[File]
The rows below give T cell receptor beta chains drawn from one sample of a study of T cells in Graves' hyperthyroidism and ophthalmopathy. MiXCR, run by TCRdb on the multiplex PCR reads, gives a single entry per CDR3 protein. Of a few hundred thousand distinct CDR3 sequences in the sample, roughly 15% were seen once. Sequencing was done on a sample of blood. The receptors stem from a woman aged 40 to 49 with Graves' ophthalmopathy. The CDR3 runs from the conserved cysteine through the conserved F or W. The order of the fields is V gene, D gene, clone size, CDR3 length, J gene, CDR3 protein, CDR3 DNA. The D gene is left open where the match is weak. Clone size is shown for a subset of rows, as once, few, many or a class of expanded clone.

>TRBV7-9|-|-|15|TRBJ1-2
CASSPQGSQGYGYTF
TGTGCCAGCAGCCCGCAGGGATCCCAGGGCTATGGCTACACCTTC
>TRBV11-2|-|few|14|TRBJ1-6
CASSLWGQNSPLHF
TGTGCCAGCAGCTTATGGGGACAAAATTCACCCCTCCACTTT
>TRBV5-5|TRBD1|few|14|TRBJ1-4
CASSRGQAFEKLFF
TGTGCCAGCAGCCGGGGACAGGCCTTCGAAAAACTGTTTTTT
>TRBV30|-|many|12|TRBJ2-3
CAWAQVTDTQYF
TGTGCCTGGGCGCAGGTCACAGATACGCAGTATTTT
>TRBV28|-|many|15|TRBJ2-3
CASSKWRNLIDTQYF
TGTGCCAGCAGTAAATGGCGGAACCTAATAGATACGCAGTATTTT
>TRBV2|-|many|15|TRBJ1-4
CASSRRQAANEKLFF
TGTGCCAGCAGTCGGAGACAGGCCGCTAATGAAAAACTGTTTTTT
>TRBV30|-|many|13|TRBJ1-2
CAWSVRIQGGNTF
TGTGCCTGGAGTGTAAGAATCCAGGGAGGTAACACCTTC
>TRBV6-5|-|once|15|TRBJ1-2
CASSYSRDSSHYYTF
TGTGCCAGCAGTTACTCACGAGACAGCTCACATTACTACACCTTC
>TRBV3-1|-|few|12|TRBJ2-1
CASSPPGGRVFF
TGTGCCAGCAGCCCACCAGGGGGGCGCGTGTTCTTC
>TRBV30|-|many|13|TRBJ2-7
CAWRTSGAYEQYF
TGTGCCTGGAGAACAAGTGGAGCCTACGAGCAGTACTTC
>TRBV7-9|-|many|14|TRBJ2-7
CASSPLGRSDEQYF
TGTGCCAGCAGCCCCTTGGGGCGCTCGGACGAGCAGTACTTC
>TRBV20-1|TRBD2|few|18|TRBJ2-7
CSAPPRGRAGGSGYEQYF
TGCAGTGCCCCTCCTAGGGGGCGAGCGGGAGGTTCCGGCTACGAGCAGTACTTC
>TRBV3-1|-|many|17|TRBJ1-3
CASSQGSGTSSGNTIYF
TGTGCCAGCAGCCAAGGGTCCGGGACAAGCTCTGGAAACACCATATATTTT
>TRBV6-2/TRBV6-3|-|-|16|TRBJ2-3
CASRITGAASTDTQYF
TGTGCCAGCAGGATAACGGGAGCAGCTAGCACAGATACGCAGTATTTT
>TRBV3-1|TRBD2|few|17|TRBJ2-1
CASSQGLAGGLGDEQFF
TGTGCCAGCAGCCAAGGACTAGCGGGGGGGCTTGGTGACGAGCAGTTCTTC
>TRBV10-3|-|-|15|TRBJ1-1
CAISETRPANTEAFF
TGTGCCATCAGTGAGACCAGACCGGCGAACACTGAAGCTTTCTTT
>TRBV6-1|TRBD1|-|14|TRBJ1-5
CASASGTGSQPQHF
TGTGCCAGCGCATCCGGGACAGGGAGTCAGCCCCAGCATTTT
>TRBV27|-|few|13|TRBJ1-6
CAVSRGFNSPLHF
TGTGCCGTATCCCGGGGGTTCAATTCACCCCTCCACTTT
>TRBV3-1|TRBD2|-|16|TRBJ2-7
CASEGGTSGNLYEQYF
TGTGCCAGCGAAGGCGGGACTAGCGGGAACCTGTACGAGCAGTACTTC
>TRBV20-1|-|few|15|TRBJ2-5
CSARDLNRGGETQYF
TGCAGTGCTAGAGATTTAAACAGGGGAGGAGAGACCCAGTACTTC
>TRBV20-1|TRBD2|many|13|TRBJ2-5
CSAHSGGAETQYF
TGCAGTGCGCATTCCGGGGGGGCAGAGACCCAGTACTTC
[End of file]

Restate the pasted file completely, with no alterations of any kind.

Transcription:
The rows below give T cell receptor beta chains drawn from one sample of a study of T cells in Graves' hyperthyroidism and ophthalmopathy. MiXCR, run by TCRdb on the multiplex PCR reads, gives a single entry per CDR3 protein. Of a few hundred thousand distinct CDR3 sequences in the sample, roughly 15% were seen once. Sequencing was done on a sample of blood. The receptors stem from a woman aged 40 to 49 with Graves' ophthalmopathy. The CDR3 runs from the conserved cysteine through the conserved F or W. The order of the fields is V gene, D gene, clone size, CDR3 length, J gene, CDR3 protein, CDR3 DNA. The D gene is left open where the match is weak. Clone size is shown for a subset of rows, as once, few, many or a class of expanded clone.

>TRBV7-9|-|-|15|TRBJ1-2
CASSPQGSQGYGYTF
TGTGCCAGCAGCCCGCAGGGATCCCAGGGCTATGGCTACACCTTC
>TRBV11-2|-|few|14|TRBJ1-6
CASSLWGQNSPLHF
TGTGCCAGCAGCTTATGGGGACAAAATTCACCCCTCCACTTT
>TRBV5-5|TRBD1|few|14|TRBJ1-4
CASSRGQAFEKLFF
TGTGCCAGCAGCCGGGGACAGGCCTTCGAAAAACTGTTTTTT
>TRBV30|-|many|12|TRBJ2-3
CAWAQVTDTQYF
TGTGCCTGGGCGCAGGTCACAGATACGCAGTATTTT
>TRBV28|-|many|15|TRBJ2-3
CASSKWRNLIDTQYF
TGTGCCAGCAGTAAATGGCGGAACCTAATAGATACGCAGTATTTT
>TRBV2|-|many|15|TRBJ1-4
CASSRRQAANEKLFF
TGTGCCAGCAGTCGGAGACAGGCCGCTAATGAAAAACTGTTTTTT
>TRBV30|-|many|13|TRBJ1-2
CAWSVRIQGGNTF
TGTGCCTGGAGTGTAAGAATCCAGGGAGGTAACACCTTC
>TRBV6-5|-|once|15|TRBJ1-2
CASSYSRDSSHYYTF
TGTGCCAGCAGTTACTCACGAGACAGCTCACATTACTACACCTTC
>TRBV3-1|-|few|12|TRBJ2-1
CASSPPGGRVFF
TGTGCCAGCAGCCCACCAGGGGGGCGCGTGTTCTTC
>TRBV30|-|many|13|TRBJ2-7
CAWRTSGAYEQYF
TGTGCCTGGAGAACAAGTGGAGCCTACGAGCAGTACTTC
>TRBV7-9|-|many|14|TRBJ2-7
CASSPLGRSDEQYF
TGTGCCAGCAGCCCCTTGGGGCGCTCGGACGAGCAGTACTTC
>TRBV20-1|TRBD2|few|18|TRBJ2-7
CSAPPRGRAGGSGYEQYF
TGCAGTGCCCCTCCTAGGGGGCGAGCGGGAGGTTCCGGCTACGAGCAGTACTTC
>TRBV3-1|-|many|17|TRBJ1-3
CASSQGSGTSSGNTIYF
TGTGCCAGCAGCCAAGGGTCCGGGACAAGCTCTGGAAACACCATATATTTT
>TRBV6-2/TRBV6-3|-|-|16|TRBJ2-3
CASRITGAASTDTQYF
TGTGCCAGCAGGATAACGGGAGCAGCTAGCACAGATACGCAGTATTTT
>TRBV3-1|TRBD2|few|17|TRBJ2-1
CASSQGLAGGLGDEQFF
TGTGCCAGCAGCCAAGGACTAGCGGGGGGGCTTGGTGACGAGCAGTTCTTC
>TRBV10-3|-|-|15|TRBJ1-1
CAISETRPANTEAFF
TGTGCCATCAGTGAGACCAGACCGGCGAACACTGAAGCTTTCTTT
>TRBV6-1|TRBD1|-|14|TRBJ1-5
CASASGTGSQPQHF
TGTGCCAGCGCATCCGGGACAGGGAGTCAGCCCCAGCATTTT
>TRBV27|-|few|13|TRBJ1-6
CAVSRGFNSPLHF
TGTGCCGTATCCCGGGGGTTCAATTCACCCCTCCACTTT
>TRBV3-1|TRBD2|-|16|TRBJ2-7
CASEGGTSGNLYEQYF
TGTGCCAGCGAAGGCGGGACTAGCGGGAACCTGTACGAGCAGTACTTC
>TRBV20-1|-|few|15|TRBJ2-5
CSARDLNRGGETQYF
TGCAGTGCTAGAGATTTAAACAGGGGAGGAGAGACCCAGTACTTC
>TRBV20-1|TRBD2|many|13|TRBJ2-5
CSAHSGGAETQYF
TGCAGTGCGCATTCCGGGGGGGCAGAGACCCAGTACTTC